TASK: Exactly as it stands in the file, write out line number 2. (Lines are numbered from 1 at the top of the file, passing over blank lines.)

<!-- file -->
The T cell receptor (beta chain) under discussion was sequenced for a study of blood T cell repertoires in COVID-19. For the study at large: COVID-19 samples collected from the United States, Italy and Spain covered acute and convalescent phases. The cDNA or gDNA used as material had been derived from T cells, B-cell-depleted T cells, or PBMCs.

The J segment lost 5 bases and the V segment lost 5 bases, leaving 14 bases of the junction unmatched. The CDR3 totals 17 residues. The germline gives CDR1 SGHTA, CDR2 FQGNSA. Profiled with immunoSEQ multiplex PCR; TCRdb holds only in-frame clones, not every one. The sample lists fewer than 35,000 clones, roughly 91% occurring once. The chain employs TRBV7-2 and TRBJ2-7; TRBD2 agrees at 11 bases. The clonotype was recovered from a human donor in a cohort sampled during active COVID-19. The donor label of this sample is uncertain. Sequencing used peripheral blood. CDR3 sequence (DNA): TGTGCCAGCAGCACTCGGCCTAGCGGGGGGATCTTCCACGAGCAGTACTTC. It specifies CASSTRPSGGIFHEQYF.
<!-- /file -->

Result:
The J segment lost 5 bases and the V segment lost 5 bases, leaving 14 bases of the junction unmatched. The CDR3 totals 17 residues. The germline gives CDR1 SGHTA, CDR2 FQGNSA. Profiled with immunoSEQ multiplex PCR; TCRdb holds only in-frame clones, not every one. The sample lists fewer than 35,000 clones, roughly 91% occurring once. The chain employs TRBV7-2 and TRBJ2-7; TRBD2 agrees at 11 bases. The clonotype was recovered from a human donor in a cohort sampled during active COVID-19. The donor label of this sample is uncertain. Sequencing used peripheral blood. CDR3 sequence (DNA): TGTGCCAGCAGCACTCGGCCTAGCGGGGGGATCTTCCACGAGCAGTACTTC. It specifies CASSTRPSGGIFHEQYF.